Care England chief executive, Professor Martin Green has welcomed the opportunity to respond to the consultation but expressed concerns about its very short timescales to submit views – the usual consultation period is 12 weeks. He also says that should the vaccine be mandatory for adult social care staff for older people “it begs the question whether it should not be mandatory for the NHS, those working in other care home settings, supported living and hospices”.
It is clear that there is not a consensus amongst care providers on whether care staff should be legally required to be vaccinated, but clearly if the proposed legislation is put in place, the Government will need to consider how this will be managed and implemented, and monitored. It will also require the Government to consider the implications for the sector’s workforce: the risks and impact on recruitment and retention of the workforce with 112,000 current vacancies and the potential for burnout that exits this year.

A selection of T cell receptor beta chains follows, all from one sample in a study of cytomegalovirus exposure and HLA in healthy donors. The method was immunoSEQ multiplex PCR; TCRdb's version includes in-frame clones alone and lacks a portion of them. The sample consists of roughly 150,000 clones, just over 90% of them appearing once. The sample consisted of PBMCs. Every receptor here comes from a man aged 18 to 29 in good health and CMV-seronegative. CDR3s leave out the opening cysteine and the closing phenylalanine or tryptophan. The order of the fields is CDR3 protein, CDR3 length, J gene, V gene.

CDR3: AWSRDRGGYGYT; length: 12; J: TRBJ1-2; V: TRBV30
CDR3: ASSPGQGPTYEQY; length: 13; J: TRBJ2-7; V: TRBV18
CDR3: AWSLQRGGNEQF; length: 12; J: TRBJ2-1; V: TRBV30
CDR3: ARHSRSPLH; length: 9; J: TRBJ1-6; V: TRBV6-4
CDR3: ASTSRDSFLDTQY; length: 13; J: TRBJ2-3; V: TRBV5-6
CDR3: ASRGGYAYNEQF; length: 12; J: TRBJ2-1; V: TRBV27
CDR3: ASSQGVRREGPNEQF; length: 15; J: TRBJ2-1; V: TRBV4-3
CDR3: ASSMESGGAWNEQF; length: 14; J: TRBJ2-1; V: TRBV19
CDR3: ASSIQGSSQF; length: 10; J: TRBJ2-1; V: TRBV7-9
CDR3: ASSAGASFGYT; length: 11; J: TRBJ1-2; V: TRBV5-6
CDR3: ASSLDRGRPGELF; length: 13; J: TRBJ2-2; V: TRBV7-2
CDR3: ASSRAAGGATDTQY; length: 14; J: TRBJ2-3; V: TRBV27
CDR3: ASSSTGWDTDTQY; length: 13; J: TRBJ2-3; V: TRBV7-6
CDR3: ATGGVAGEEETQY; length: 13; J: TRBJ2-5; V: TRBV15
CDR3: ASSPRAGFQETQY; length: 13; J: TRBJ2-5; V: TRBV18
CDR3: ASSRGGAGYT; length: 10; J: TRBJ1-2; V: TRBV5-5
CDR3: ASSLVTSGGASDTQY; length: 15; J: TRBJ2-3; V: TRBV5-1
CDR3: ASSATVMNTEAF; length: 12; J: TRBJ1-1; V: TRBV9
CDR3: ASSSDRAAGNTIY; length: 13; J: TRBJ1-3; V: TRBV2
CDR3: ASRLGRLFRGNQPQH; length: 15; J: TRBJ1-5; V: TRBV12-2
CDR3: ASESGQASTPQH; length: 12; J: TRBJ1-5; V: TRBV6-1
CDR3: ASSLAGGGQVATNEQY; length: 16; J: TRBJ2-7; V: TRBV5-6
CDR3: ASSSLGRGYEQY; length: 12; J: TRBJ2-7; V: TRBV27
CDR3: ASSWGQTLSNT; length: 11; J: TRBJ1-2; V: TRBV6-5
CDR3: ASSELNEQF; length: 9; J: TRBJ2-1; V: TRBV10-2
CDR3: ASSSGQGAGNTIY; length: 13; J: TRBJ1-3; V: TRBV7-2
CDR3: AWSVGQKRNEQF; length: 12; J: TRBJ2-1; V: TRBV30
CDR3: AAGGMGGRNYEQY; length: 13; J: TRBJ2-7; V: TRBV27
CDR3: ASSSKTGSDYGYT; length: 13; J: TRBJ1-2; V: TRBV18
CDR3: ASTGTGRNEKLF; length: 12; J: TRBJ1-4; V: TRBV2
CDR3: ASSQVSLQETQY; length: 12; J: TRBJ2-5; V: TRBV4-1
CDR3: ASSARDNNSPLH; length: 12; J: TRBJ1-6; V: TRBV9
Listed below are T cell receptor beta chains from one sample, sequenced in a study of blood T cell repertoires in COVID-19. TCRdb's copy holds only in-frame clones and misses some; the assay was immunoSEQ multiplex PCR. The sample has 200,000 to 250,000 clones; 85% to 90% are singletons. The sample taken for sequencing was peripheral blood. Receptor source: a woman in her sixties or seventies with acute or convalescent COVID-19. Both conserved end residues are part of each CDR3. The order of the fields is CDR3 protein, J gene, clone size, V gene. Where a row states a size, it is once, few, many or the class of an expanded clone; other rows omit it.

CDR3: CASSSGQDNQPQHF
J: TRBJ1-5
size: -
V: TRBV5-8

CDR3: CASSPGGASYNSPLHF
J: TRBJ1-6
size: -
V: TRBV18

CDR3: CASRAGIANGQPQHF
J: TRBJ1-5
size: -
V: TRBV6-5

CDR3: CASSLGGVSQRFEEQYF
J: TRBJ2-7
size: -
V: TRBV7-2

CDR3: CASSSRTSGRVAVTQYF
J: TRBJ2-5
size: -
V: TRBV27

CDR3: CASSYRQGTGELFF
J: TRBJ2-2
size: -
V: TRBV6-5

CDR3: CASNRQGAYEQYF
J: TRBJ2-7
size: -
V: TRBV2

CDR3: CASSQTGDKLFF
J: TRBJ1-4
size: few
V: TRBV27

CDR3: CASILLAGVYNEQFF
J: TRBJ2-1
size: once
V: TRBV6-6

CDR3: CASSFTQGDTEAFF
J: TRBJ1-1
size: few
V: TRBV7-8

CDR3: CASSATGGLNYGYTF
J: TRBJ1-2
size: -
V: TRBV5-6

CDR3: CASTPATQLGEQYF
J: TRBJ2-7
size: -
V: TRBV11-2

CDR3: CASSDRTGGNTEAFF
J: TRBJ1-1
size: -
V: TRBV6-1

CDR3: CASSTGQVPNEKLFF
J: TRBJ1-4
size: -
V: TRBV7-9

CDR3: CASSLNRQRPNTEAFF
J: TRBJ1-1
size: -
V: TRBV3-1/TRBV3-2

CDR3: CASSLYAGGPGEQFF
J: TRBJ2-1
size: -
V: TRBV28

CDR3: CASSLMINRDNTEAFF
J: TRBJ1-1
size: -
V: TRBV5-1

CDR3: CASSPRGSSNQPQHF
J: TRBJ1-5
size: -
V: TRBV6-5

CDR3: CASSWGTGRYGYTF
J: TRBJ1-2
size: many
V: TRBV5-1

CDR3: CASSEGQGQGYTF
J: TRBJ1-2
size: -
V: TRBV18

Under current proposals, care home managers will be responsible for checking that workers deployed in the home are vaccinated or medically exempt. This will require some form of evidence and the Government is considering the options, which may include showing vaccination status on a mobile phone app.
Have your say – and by Friday 21 May 2021
You can share your views by completing the public survey here and you can read the consultation document here.
Our content explained
Every piece of content we create is correct on the date it’s published but please don’t rely on it as legal advice. If you’d like to speak to us about your own legal requirements, please contact one of our expert lawyers.